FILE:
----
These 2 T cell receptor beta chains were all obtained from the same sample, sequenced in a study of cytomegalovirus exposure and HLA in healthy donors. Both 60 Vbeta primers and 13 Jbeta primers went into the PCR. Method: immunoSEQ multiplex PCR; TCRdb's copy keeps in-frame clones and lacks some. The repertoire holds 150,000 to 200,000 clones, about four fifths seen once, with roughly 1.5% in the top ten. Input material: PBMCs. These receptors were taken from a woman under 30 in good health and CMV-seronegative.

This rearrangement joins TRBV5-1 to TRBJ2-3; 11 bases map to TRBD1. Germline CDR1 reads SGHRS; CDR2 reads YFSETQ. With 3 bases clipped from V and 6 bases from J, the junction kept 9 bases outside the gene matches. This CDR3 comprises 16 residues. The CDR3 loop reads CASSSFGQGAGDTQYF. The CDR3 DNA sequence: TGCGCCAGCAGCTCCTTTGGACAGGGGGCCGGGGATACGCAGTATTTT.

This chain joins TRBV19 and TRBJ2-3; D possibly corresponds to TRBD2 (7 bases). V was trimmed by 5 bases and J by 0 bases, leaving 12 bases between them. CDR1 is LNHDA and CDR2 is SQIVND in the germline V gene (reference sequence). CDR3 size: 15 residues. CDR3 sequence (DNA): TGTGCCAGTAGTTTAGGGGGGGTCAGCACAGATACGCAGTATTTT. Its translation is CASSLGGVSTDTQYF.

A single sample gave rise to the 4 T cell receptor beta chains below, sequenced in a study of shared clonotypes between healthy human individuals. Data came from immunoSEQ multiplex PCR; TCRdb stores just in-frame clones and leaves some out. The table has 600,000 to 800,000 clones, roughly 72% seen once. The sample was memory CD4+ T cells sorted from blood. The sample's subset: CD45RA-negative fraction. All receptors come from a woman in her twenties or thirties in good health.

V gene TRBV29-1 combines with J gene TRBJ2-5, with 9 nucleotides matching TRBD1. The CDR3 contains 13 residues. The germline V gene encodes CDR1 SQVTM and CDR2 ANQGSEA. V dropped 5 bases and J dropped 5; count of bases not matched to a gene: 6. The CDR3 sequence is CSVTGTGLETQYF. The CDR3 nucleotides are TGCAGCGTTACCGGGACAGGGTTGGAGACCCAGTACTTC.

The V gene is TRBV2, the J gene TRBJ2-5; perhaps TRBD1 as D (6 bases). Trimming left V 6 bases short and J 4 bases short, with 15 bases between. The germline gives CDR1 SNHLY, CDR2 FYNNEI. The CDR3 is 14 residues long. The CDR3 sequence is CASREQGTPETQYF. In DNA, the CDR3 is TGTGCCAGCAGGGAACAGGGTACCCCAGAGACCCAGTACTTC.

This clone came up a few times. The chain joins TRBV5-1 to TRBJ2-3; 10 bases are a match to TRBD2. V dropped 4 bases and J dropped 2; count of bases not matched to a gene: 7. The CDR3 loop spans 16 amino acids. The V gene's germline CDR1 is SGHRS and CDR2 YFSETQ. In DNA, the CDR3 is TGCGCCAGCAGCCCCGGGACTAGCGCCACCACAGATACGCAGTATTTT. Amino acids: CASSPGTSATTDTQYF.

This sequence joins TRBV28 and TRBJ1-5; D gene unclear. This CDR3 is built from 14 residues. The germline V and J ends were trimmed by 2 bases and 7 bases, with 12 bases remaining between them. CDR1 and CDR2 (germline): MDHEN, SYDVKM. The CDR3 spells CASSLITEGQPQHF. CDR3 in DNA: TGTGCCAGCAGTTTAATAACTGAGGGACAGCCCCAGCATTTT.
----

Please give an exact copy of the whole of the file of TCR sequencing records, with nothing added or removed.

These 2 T cell receptor beta chains were all obtained from the same sample, sequenced in a study of cytomegalovirus exposure and HLA in healthy donors. Both 60 Vbeta primers and 13 Jbeta primers went into the PCR. Method: immunoSEQ multiplex PCR; TCRdb's copy keeps in-frame clones and lacks some. The repertoire holds 150,000 to 200,000 clones, about four fifths seen once, with roughly 1.5% in the top ten. Input material: PBMCs. These receptors were taken from a woman under 30 in good health and CMV-seronegative.

This rearrangement joins TRBV5-1 to TRBJ2-3; 11 bases map to TRBD1. Germline CDR1 reads SGHRS; CDR2 reads YFSETQ. With 3 bases clipped from V and 6 bases from J, the junction kept 9 bases outside the gene matches. This CDR3 comprises 16 residues. The CDR3 loop reads CASSSFGQGAGDTQYF. The CDR3 DNA sequence: TGCGCCAGCAGCTCCTTTGGACAGGGGGCCGGGGATACGCAGTATTTT.

This chain joins TRBV19 and TRBJ2-3; D possibly corresponds to TRBD2 (7 bases). V was trimmed by 5 bases and J by 0 bases, leaving 12 bases between them. CDR1 is LNHDA and CDR2 is SQIVND in the germline V gene (reference sequence). CDR3 size: 15 residues. CDR3 sequence (DNA): TGTGCCAGTAGTTTAGGGGGGGTCAGCACAGATACGCAGTATTTT. Its translation is CASSLGGVSTDTQYF.

A single sample gave rise to the 4 T cell receptor beta chains below, sequenced in a study of shared clonotypes between healthy human individuals. Data came from immunoSEQ multiplex PCR; TCRdb stores just in-frame clones and leaves some out. The table has 600,000 to 800,000 clones, roughly 72% seen once. The sample was memory CD4+ T cells sorted from blood. The sample's subset: CD45RA-negative fraction. All receptors come from a woman in her twenties or thirties in good health.

V gene TRBV29-1 combines with J gene TRBJ2-5, with 9 nucleotides matching TRBD1. The CDR3 contains 13 residues. The germline V gene encodes CDR1 SQVTM and CDR2 ANQGSEA. V dropped 5 bases and J dropped 5; count of bases not matched to a gene: 6. The CDR3 sequence is CSVTGTGLETQYF. The CDR3 nucleotides are TGCAGCGTTACCGGGACAGGGTTGGAGACCCAGTACTTC.

The V gene is TRBV2, the J gene TRBJ2-5; perhaps TRBD1 as D (6 bases). Trimming left V 6 bases short and J 4 bases short, with 15 bases between. The germline gives CDR1 SNHLY, CDR2 FYNNEI. The CDR3 is 14 residues long. The CDR3 sequence is CASREQGTPETQYF. In DNA, the CDR3 is TGTGCCAGCAGGGAACAGGGTACCCCAGAGACCCAGTACTTC.

This clone came up a few times. The chain joins TRBV5-1 to TRBJ2-3; 10 bases are a match to TRBD2. V dropped 4 bases and J dropped 2; count of bases not matched to a gene: 7. The CDR3 loop spans 16 amino acids. The V gene's germline CDR1 is SGHRS and CDR2 YFSETQ. In DNA, the CDR3 is TGCGCCAGCAGCCCCGGGACTAGCGCCACCACAGATACGCAGTATTTT. Amino acids: CASSPGTSATTDTQYF.

This sequence joins TRBV28 and TRBJ1-5; D gene unclear. This CDR3 is built from 14 residues. The germline V and J ends were trimmed by 2 bases and 7 bases, with 12 bases remaining between them. CDR1 and CDR2 (germline): MDHEN, SYDVKM. The CDR3 spells CASSLITEGQPQHF. CDR3 in DNA: TGTGCCAGCAGTTTAATAACTGAGGGACAGCCCCAGCATTTT.